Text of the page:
The story of how the emerging food justice movement is looking for to become the American food system from seed to table.
In these days’s food system, farm workers face difficult and hazardous conditions, low-source of revenue neighborhoods lack supermarkets but abound in fast-food restaurants and liquor stores, food products emphasize convenience relatively than wholesomeness, and the international reach of American fast-food franchises has been a major contributor to a pandemic of “globesity.” To combat these inequities and excesses, a movement for food justice has emerged in up to date years in search of to become the food system from seed to table. In Food Justice, Robert Gottlieb and Anupama Joshi tell the story of this emerging movement.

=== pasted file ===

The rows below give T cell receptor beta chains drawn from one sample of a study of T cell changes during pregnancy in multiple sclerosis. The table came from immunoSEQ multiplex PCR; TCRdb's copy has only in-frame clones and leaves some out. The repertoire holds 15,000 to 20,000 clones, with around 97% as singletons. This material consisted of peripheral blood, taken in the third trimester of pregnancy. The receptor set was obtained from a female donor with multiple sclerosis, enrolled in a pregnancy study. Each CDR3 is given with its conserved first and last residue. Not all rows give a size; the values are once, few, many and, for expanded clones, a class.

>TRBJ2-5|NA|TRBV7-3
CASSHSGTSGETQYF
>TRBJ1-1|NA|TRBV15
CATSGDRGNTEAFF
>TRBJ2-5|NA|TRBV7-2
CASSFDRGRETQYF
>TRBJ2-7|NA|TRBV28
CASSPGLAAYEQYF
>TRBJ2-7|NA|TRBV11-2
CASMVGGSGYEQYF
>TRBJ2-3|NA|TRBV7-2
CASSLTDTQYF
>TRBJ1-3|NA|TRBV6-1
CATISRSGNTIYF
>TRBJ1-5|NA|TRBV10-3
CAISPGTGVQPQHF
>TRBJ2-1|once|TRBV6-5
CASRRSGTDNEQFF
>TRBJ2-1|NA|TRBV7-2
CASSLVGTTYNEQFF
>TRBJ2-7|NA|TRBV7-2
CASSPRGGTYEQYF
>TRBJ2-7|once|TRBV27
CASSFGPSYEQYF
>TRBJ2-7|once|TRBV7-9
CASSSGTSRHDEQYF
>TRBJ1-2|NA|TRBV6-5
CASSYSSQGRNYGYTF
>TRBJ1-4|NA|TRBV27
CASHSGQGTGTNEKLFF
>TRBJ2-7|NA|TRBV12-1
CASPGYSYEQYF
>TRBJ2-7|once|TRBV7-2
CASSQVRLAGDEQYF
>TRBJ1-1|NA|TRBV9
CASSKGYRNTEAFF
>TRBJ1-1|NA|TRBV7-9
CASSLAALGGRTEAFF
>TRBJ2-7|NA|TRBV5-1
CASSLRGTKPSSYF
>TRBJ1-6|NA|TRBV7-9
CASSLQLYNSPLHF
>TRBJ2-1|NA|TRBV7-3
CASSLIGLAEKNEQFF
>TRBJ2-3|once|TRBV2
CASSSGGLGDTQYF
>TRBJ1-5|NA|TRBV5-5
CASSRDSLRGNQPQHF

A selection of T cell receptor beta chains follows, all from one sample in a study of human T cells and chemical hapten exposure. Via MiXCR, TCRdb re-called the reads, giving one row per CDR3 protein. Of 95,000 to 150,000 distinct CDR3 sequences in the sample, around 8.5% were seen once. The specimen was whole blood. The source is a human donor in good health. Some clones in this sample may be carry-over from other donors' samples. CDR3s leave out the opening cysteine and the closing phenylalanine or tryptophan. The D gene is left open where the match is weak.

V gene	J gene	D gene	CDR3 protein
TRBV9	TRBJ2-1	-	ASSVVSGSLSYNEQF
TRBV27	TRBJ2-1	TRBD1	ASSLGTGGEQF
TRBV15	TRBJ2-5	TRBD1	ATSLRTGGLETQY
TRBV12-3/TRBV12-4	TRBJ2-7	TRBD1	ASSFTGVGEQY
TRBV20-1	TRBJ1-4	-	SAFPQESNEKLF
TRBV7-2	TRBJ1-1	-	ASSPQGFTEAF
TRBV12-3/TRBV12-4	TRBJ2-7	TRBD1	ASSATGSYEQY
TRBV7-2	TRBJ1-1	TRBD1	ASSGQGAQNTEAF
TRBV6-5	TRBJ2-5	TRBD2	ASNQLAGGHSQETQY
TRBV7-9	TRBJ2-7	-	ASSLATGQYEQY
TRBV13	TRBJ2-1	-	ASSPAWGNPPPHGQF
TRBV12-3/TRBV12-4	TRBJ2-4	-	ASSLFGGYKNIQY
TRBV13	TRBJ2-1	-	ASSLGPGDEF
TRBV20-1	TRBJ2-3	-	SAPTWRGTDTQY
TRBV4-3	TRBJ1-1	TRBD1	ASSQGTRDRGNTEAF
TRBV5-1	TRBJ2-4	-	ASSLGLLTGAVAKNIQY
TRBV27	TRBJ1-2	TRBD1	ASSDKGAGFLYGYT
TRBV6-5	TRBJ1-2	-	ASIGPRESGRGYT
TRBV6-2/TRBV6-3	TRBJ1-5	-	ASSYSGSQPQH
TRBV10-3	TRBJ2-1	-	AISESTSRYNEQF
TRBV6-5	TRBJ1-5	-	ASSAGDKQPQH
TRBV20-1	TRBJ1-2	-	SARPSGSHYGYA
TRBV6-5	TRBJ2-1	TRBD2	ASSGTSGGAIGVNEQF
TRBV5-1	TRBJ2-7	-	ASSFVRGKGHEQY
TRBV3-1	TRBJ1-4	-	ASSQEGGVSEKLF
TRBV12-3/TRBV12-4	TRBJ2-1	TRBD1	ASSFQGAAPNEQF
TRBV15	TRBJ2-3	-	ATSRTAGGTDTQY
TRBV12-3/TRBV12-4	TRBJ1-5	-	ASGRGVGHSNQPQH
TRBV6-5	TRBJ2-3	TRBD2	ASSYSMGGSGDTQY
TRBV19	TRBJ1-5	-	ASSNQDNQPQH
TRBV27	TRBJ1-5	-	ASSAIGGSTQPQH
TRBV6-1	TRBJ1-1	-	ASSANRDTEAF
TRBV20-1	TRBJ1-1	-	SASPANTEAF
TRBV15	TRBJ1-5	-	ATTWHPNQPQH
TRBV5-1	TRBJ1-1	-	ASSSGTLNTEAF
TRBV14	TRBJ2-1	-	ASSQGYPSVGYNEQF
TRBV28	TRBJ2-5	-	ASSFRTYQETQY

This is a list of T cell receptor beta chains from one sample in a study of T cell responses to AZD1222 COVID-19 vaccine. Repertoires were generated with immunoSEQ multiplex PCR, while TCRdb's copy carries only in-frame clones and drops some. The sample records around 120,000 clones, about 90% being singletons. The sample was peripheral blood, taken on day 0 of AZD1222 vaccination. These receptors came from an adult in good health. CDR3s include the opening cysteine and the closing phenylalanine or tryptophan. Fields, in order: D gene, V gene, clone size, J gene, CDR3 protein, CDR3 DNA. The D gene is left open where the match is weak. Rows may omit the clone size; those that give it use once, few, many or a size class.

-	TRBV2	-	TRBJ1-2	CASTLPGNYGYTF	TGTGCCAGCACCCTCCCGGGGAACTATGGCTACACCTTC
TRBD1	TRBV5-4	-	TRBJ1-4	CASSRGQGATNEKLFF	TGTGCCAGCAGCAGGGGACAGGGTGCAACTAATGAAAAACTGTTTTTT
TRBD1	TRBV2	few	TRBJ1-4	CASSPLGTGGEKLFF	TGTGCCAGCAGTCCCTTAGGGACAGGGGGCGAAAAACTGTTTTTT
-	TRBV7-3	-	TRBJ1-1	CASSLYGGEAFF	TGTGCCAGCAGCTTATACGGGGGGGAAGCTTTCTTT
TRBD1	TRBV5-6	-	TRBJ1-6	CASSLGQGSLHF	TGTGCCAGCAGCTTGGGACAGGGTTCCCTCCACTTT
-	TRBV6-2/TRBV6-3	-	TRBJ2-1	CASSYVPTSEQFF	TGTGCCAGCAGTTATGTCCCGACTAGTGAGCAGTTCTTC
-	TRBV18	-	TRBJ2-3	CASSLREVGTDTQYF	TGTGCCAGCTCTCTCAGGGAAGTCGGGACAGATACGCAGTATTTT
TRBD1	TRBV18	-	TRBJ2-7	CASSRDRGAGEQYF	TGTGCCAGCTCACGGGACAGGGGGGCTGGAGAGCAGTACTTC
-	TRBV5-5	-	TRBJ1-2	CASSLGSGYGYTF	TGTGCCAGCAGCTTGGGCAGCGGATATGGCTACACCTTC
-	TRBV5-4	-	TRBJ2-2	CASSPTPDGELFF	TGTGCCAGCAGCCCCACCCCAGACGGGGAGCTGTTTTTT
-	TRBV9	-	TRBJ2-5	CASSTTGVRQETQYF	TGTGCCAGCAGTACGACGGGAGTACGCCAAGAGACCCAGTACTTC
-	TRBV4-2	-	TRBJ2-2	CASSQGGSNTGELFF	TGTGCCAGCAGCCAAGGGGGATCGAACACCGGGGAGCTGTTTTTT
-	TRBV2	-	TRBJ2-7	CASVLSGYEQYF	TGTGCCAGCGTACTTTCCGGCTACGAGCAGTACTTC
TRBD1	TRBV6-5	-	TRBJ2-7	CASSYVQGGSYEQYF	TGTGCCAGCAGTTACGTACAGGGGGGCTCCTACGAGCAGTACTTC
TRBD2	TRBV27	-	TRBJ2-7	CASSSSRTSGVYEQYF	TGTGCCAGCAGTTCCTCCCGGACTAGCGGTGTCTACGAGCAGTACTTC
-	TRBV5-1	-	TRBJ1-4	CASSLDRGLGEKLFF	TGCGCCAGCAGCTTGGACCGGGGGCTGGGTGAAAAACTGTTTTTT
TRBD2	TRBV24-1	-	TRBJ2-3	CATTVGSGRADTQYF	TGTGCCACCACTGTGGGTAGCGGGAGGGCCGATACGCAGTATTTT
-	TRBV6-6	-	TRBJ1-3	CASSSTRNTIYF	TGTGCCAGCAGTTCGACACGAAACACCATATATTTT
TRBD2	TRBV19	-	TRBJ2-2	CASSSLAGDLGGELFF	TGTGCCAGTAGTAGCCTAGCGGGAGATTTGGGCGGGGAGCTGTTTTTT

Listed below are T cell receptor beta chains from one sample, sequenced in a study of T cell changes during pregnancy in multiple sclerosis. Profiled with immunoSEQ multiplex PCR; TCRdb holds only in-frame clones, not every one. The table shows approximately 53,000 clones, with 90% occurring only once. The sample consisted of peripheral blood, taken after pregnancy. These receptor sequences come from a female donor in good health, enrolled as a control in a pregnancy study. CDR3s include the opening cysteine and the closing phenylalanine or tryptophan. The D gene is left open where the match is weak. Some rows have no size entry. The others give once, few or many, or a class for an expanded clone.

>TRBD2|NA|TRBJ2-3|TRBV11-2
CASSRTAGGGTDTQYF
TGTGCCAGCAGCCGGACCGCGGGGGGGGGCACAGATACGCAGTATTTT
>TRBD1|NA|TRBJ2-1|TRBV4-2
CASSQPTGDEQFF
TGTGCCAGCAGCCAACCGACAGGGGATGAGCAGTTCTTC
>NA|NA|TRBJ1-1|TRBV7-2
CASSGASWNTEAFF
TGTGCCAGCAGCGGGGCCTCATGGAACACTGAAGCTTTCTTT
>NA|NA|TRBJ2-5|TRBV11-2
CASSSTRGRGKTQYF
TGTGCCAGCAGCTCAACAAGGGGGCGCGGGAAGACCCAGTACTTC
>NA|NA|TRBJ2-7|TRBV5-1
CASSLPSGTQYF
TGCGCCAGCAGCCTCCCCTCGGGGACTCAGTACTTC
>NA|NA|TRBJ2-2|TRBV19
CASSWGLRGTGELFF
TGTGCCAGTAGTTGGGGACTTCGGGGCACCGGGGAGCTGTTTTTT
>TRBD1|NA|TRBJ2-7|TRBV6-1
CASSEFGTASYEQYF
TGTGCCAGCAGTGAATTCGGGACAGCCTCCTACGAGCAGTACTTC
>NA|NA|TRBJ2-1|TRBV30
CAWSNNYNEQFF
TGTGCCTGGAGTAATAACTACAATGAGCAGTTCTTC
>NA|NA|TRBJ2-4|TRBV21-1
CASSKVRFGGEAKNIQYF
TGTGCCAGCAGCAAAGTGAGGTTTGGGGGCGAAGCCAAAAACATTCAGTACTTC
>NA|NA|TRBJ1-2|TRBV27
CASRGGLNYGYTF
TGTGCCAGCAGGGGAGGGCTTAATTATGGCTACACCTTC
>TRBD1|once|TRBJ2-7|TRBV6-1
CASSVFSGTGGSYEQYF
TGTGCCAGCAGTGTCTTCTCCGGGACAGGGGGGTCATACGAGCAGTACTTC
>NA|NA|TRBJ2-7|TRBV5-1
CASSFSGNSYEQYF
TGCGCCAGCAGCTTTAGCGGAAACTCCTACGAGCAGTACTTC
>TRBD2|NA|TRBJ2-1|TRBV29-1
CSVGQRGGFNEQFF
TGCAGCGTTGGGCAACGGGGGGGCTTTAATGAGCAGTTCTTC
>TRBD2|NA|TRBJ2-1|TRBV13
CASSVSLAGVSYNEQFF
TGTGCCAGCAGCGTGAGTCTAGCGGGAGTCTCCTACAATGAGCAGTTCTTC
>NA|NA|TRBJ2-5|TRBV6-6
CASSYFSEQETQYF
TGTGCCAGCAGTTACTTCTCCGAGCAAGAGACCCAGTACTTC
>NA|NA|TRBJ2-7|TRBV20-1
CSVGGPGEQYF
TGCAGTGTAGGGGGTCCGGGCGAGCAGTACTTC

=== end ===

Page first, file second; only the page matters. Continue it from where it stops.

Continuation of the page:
A food justice framework ensures that the advantages and risks of how food is grown and processed, transported, distributed, and consumed are shared equitably. Gottlieb and Joshi recount the history of food injustices and describe current efforts to change the system, including community gardens and farmer training in Holyoke, Massachusetts, youth empowerment through the Rethinkers in New Orleans, farm-to-school programs across the country, and the Los Angeles school system’s elimination of sugary soft drinks from its cafeterias. And so they tell how food activism has succeeded at the highest level: advocates waged a grassroots campaign that convinced the Obama White House to plant a vegetable garden. The first comprehensive inquiry into this emerging movement, Food Justice addresses the increasing disconnect between food and culture that has resulted from our highly industrialized food system.